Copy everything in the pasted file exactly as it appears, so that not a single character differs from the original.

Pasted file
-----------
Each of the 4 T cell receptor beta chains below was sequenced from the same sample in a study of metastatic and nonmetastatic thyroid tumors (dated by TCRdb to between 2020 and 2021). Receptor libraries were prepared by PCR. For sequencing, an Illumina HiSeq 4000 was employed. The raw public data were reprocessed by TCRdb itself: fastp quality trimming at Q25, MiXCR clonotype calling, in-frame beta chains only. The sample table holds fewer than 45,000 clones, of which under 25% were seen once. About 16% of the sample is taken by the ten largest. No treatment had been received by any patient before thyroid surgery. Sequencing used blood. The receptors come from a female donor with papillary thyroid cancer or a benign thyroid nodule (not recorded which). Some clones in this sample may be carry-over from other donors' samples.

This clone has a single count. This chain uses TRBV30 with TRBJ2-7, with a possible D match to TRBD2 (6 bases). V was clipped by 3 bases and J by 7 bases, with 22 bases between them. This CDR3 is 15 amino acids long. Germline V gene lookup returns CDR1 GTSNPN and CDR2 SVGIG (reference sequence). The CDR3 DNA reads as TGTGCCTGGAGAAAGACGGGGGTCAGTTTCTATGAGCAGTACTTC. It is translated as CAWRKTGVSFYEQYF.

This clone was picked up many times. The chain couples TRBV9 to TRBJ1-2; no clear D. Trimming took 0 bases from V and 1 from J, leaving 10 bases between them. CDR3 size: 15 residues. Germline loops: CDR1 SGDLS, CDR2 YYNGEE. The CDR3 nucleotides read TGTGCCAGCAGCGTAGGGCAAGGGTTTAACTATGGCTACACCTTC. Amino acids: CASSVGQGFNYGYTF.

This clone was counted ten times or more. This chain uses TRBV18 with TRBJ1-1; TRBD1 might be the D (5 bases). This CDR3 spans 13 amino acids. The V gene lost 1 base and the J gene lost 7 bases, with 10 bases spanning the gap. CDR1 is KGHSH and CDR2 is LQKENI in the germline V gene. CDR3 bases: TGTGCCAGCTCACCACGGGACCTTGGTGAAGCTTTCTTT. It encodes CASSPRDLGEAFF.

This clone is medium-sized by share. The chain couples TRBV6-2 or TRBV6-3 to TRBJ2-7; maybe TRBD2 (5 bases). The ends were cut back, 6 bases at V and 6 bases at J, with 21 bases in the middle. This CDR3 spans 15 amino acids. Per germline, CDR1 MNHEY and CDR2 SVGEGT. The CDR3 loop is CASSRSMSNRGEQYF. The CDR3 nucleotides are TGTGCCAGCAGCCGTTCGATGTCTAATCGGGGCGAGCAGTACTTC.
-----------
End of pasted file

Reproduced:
Each of the 4 T cell receptor beta chains below was sequenced from the same sample in a study of metastatic and nonmetastatic thyroid tumors (dated by TCRdb to between 2020 and 2021). Receptor libraries were prepared by PCR. For sequencing, an Illumina HiSeq 4000 was employed. The raw public data were reprocessed by TCRdb itself: fastp quality trimming at Q25, MiXCR clonotype calling, in-frame beta chains only. The sample table holds fewer than 45,000 clones, of which under 25% were seen once. About 16% of the sample is taken by the ten largest. No treatment had been received by any patient before thyroid surgery. Sequencing used blood. The receptors come from a female donor with papillary thyroid cancer or a benign thyroid nodule (not recorded which). Some clones in this sample may be carry-over from other donors' samples.

This clone has a single count. This chain uses TRBV30 with TRBJ2-7, with a possible D match to TRBD2 (6 bases). V was clipped by 3 bases and J by 7 bases, with 22 bases between them. This CDR3 is 15 amino acids long. Germline V gene lookup returns CDR1 GTSNPN and CDR2 SVGIG (reference sequence). The CDR3 DNA reads as TGTGCCTGGAGAAAGACGGGGGTCAGTTTCTATGAGCAGTACTTC. It is translated as CAWRKTGVSFYEQYF.

This clone was picked up many times. The chain couples TRBV9 to TRBJ1-2; no clear D. Trimming took 0 bases from V and 1 from J, leaving 10 bases between them. CDR3 size: 15 residues. Germline loops: CDR1 SGDLS, CDR2 YYNGEE. The CDR3 nucleotides read TGTGCCAGCAGCGTAGGGCAAGGGTTTAACTATGGCTACACCTTC. Amino acids: CASSVGQGFNYGYTF.

This clone was counted ten times or more. This chain uses TRBV18 with TRBJ1-1; TRBD1 might be the D (5 bases). This CDR3 spans 13 amino acids. The V gene lost 1 base and the J gene lost 7 bases, with 10 bases spanning the gap. CDR1 is KGHSH and CDR2 is LQKENI in the germline V gene. CDR3 bases: TGTGCCAGCTCACCACGGGACCTTGGTGAAGCTTTCTTT. It encodes CASSPRDLGEAFF.

This clone is medium-sized by share. The chain couples TRBV6-2 or TRBV6-3 to TRBJ2-7; maybe TRBD2 (5 bases). The ends were cut back, 6 bases at V and 6 bases at J, with 21 bases in the middle. This CDR3 spans 15 amino acids. Per germline, CDR1 MNHEY and CDR2 SVGEGT. The CDR3 loop is CASSRSMSNRGEQYF. The CDR3 nucleotides are TGTGCCAGCAGCCGTTCGATGTCTAATCGGGGCGAGCAGTACTTC.